Thursday, August 25, 2011

misc things about Gabon

I completely forgot I wrote this stuff down when I was on the train back to Libreville. So I guess this is Gabon part 4. At least two more coming, at some unknown distant point in the future when I get around to writing about that train trip and about the visa saga.

1. Car horns have an entirely different purpose here. Instead of being an emergency device to call attention to someone about to run into you, it serves a multitude of common practical purposes which are surprisingly fairly clearly differentiated merely by context:

1. Don’t move, I’m about to pass you.
2. Move, I’m about to merge.
3. Hi I’m a taxi; do you need one?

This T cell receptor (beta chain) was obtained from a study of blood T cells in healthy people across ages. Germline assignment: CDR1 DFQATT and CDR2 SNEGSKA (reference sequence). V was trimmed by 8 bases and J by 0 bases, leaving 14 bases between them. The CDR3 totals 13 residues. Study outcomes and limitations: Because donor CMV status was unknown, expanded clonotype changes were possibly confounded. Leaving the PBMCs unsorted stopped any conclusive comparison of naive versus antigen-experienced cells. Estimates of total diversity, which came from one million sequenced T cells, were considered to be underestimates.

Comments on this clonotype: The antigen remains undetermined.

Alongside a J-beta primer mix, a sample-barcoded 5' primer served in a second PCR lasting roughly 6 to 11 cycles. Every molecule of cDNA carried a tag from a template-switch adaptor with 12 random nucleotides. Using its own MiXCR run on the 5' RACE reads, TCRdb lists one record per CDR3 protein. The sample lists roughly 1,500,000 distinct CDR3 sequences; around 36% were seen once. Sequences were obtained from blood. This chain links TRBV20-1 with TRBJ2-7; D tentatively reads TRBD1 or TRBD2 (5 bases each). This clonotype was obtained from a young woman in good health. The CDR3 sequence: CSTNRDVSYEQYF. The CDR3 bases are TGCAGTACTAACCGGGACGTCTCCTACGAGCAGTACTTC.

4. Hi little village, look at the car passing through!
5. Get out of the road.
6. Look out whoever is around this blind corner, I’m coming around full speed.
7. I accept your price, get in the taxi.
8. Which way are you trying to go?

2. I would love to live in Africa for awhile (although in a more pleasant climate…) but I would dearly miss the variety of fruits and vegetables that are always available in California. You would think that in a tropical country there would be tons of fresh produce around, but that’s definitely not the case. Avocados and African oranges (which you half-peel and squeeze for juice instead of eating like a real fruit), apples (which I can’t eat because foreigners are supposed to avoid uncooked produce unless it has a thick peel that you can peel yourself), and plantains are the only ubiquitous things. I’ve also seen some watermelons which are insanely expensive (about a dollar a pound… I don’t buy them in the U.S. until they hit around 29 cents) and a very few unripe mangoes in Libreville, but not the rest of the country where I’ve been for all but 3 days. Canned fruit is almost impossible to find and about $3.50 per can. I’ve been craving fruit since I got here.